In addition to mastering the content for the Foundations of Reading teacher certification test, you can also be wise to some testing strategies. Multiple choice questions are made of a stem and alternatives. One of the listed alternatives will be the best answer while the others will be distractors.

Here is a tip to help you use the question to find the best answer: Compare the information in the stem to the alternatives. You should be able to eliminate some options with information in the stem. Consider the following:

Lily is a sixth grader who reads grade-level narrative with fluency. Despite receiving a superior rating on her science project on coding, she read a passage on a similar topic hesitantly. She stopped frequently and reread words, phrases, and entire sentences. She performed poorly on comprehension questions over the passage. Based on her profile, which of the following approaches is most likely to help her?

A. Introduction of key vocabulary words
B. Direct instruction on comprehension strategies
C. Instruction on understanding academic language structures
D. Provision of a graphic organizer to map story elements

The exam requires critical thinking. Take the information you’ve been given and draw some conclusions.

Is the problem content vocabulary (A)? Probably not. The stem tells you that Lily got a superior rating on her science project. We can assume that research on the project would provide sufficient background knowledge and vocabulary for grade level informational text.

Is the problem her comprehension strategies (B)? Probably not. Again, the stem tells you that she stops and rereads. Rereading is a valid comprehension strategy. Don’t be tempted to bite here because of her poor performance on comprehension questions. Comprehension problems are often more complex than just use of the usual strategies of rereading, visualizing, and paraphrasing.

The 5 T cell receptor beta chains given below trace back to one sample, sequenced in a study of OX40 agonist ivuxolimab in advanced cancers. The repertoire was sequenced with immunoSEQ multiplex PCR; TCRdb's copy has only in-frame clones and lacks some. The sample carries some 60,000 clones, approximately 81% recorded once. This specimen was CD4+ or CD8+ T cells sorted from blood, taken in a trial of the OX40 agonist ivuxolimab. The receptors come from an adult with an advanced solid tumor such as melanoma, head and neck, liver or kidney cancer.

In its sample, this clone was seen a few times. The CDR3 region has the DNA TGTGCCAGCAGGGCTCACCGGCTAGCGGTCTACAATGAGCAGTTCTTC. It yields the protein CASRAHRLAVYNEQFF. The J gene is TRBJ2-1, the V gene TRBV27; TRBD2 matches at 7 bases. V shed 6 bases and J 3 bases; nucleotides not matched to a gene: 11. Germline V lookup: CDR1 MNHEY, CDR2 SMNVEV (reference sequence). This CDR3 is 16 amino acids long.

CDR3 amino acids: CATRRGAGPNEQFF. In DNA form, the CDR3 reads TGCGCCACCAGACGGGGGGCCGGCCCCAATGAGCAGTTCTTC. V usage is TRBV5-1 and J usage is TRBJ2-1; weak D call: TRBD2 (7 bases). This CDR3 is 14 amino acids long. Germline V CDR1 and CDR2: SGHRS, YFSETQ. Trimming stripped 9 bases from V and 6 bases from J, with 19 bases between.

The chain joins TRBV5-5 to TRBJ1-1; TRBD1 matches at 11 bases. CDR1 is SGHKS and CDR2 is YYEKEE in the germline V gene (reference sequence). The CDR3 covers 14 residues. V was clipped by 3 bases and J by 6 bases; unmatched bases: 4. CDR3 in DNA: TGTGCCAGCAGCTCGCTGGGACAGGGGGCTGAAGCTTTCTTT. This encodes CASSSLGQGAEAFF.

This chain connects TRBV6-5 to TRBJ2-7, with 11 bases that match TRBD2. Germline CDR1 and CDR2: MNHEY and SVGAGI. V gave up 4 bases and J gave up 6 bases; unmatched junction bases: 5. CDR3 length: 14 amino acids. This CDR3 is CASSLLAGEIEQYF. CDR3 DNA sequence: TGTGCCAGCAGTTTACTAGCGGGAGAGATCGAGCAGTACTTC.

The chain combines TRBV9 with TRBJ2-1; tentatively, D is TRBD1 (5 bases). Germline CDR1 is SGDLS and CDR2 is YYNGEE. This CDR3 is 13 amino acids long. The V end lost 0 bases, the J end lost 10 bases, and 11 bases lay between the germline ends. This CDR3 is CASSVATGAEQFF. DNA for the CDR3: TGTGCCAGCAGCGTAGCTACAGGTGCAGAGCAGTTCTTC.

Is the problem academic language (C)? Maybe. Academic language is a broad term that includes the language that students need to do well in school. It includes vocabulary, grammar, literary devices, signal words, sentence structure, etc. This could be the problem. We know Lily reads narrative fluently and informational text hesitantly. Don’t assume that because she has the vocabulary she also has the skills to pick up on signal words and interpret complex sentences.

Is the problem with analyzing story elements (D)? No. Story elements are a component of narrative text. Lily’s struggle is with reading informational text.

After comparing all the alternatives with the stem, you can definitely rule out A and D. Given that the question indicates that Lily is using comprehension strategies and gives no indication of her ability to process complex academic language, addressing academic language structure weaknesses is the best approach.

You’ll need to be on guard for irrelevant material in the question stem, but more often than not, the stem provides valuable information you can use to dodge the distractors.

Are you looking for additional resources to help you prepare for the Foundations of Reading exam? We have a full-length comprehensive course that provides instruction and practice. Best of luck.